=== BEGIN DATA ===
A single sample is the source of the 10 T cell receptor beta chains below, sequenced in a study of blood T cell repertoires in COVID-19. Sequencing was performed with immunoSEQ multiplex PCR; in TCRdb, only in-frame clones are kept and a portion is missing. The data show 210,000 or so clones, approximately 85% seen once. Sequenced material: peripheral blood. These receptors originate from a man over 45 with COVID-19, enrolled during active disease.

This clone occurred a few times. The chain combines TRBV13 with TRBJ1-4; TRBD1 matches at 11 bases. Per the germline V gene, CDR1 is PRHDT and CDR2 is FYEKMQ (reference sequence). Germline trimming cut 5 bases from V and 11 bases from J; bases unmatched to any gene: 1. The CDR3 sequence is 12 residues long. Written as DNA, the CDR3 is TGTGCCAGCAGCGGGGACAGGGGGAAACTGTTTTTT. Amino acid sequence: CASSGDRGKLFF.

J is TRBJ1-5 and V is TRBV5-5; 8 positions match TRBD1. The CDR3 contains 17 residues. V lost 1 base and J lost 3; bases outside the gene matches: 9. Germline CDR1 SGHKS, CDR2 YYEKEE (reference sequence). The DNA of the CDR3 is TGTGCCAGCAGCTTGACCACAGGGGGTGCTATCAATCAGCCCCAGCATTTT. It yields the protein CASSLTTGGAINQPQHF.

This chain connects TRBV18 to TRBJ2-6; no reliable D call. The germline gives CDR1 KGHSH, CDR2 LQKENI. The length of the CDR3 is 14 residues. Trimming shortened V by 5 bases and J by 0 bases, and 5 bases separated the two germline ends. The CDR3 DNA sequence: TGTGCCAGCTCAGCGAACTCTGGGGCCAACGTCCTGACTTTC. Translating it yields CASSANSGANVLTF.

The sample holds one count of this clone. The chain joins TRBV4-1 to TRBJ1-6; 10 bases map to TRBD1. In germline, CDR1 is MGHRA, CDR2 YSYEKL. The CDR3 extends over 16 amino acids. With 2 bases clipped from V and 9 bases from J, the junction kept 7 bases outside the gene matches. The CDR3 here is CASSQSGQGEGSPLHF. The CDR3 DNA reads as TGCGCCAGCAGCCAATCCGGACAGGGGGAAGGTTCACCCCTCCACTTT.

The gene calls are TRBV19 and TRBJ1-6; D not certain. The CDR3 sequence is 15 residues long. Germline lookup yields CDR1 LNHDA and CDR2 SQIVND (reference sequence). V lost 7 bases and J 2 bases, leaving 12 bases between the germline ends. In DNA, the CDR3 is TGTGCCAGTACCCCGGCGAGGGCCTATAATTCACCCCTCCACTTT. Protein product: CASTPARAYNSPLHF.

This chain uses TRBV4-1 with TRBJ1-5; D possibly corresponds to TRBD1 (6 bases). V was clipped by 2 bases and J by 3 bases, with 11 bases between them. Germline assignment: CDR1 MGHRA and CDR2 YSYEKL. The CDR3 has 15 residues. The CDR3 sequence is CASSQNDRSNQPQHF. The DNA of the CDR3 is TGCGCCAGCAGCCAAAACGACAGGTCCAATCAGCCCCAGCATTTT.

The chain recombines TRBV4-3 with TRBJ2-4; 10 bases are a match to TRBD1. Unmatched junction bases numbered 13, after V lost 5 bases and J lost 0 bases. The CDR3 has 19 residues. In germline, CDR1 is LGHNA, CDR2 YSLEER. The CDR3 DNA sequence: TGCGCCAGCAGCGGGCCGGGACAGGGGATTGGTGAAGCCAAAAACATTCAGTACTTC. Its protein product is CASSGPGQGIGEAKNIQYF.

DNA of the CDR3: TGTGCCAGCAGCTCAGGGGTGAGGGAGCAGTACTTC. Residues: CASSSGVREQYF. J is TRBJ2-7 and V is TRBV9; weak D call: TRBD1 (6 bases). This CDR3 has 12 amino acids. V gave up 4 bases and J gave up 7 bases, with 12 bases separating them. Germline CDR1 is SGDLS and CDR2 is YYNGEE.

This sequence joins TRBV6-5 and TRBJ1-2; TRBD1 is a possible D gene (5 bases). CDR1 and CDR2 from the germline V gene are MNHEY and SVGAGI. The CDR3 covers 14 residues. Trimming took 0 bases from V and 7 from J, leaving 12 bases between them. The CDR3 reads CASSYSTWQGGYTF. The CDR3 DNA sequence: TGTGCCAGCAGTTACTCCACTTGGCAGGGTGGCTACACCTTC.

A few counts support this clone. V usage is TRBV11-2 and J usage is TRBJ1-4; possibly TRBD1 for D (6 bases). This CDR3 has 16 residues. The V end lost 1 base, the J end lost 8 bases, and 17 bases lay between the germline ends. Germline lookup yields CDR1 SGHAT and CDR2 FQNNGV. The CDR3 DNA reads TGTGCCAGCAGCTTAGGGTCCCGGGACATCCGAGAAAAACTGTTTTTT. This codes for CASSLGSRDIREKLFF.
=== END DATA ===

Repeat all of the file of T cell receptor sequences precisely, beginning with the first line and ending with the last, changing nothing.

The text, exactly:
A single sample is the source of the 10 T cell receptor beta chains below, sequenced in a study of blood T cell repertoires in COVID-19. Sequencing was performed with immunoSEQ multiplex PCR; in TCRdb, only in-frame clones are kept and a portion is missing. The data show 210,000 or so clones, approximately 85% seen once. Sequenced material: peripheral blood. These receptors originate from a man over 45 with COVID-19, enrolled during active disease.

This clone occurred a few times. The chain combines TRBV13 with TRBJ1-4; TRBD1 matches at 11 bases. Per the germline V gene, CDR1 is PRHDT and CDR2 is FYEKMQ (reference sequence). Germline trimming cut 5 bases from V and 11 bases from J; bases unmatched to any gene: 1. The CDR3 sequence is 12 residues long. Written as DNA, the CDR3 is TGTGCCAGCAGCGGGGACAGGGGGAAACTGTTTTTT. Amino acid sequence: CASSGDRGKLFF.

J is TRBJ1-5 and V is TRBV5-5; 8 positions match TRBD1. The CDR3 contains 17 residues. V lost 1 base and J lost 3; bases outside the gene matches: 9. Germline CDR1 SGHKS, CDR2 YYEKEE (reference sequence). The DNA of the CDR3 is TGTGCCAGCAGCTTGACCACAGGGGGTGCTATCAATCAGCCCCAGCATTTT. It yields the protein CASSLTTGGAINQPQHF.

This chain connects TRBV18 to TRBJ2-6; no reliable D call. The germline gives CDR1 KGHSH, CDR2 LQKENI. The length of the CDR3 is 14 residues. Trimming shortened V by 5 bases and J by 0 bases, and 5 bases separated the two germline ends. The CDR3 DNA sequence: TGTGCCAGCTCAGCGAACTCTGGGGCCAACGTCCTGACTTTC. Translating it yields CASSANSGANVLTF.

The sample holds one count of this clone. The chain joins TRBV4-1 to TRBJ1-6; 10 bases map to TRBD1. In germline, CDR1 is MGHRA, CDR2 YSYEKL. The CDR3 extends over 16 amino acids. With 2 bases clipped from V and 9 bases from J, the junction kept 7 bases outside the gene matches. The CDR3 here is CASSQSGQGEGSPLHF. The CDR3 DNA reads as TGCGCCAGCAGCCAATCCGGACAGGGGGAAGGTTCACCCCTCCACTTT.

The gene calls are TRBV19 and TRBJ1-6; D not certain. The CDR3 sequence is 15 residues long. Germline lookup yields CDR1 LNHDA and CDR2 SQIVND (reference sequence). V lost 7 bases and J 2 bases, leaving 12 bases between the germline ends. In DNA, the CDR3 is TGTGCCAGTACCCCGGCGAGGGCCTATAATTCACCCCTCCACTTT. Protein product: CASTPARAYNSPLHF.

This chain uses TRBV4-1 with TRBJ1-5; D possibly corresponds to TRBD1 (6 bases). V was clipped by 2 bases and J by 3 bases, with 11 bases between them. Germline assignment: CDR1 MGHRA and CDR2 YSYEKL. The CDR3 has 15 residues. The CDR3 sequence is CASSQNDRSNQPQHF. The DNA of the CDR3 is TGCGCCAGCAGCCAAAACGACAGGTCCAATCAGCCCCAGCATTTT.

The chain recombines TRBV4-3 with TRBJ2-4; 10 bases are a match to TRBD1. Unmatched junction bases numbered 13, after V lost 5 bases and J lost 0 bases. The CDR3 has 19 residues. In germline, CDR1 is LGHNA, CDR2 YSLEER. The CDR3 DNA sequence: TGCGCCAGCAGCGGGCCGGGACAGGGGATTGGTGAAGCCAAAAACATTCAGTACTTC. Its protein product is CASSGPGQGIGEAKNIQYF.

DNA of the CDR3: TGTGCCAGCAGCTCAGGGGTGAGGGAGCAGTACTTC. Residues: CASSSGVREQYF. J is TRBJ2-7 and V is TRBV9; weak D call: TRBD1 (6 bases). This CDR3 has 12 amino acids. V gave up 4 bases and J gave up 7 bases, with 12 bases separating them. Germline CDR1 is SGDLS and CDR2 is YYNGEE.

This sequence joins TRBV6-5 and TRBJ1-2; TRBD1 is a possible D gene (5 bases). CDR1 and CDR2 from the germline V gene are MNHEY and SVGAGI. The CDR3 covers 14 residues. Trimming took 0 bases from V and 7 from J, leaving 12 bases between them. The CDR3 reads CASSYSTWQGGYTF. The CDR3 DNA sequence: TGTGCCAGCAGTTACTCCACTTGGCAGGGTGGCTACACCTTC.

A few counts support this clone. V usage is TRBV11-2 and J usage is TRBJ1-4; possibly TRBD1 for D (6 bases). This CDR3 has 16 residues. The V end lost 1 base, the J end lost 8 bases, and 17 bases lay between the germline ends. Germline lookup yields CDR1 SGHAT and CDR2 FQNNGV. The CDR3 DNA reads TGTGCCAGCAGCTTAGGGTCCCGGGACATCCGAGAAAAACTGTTTTTT. This codes for CASSLGSRDIREKLFF.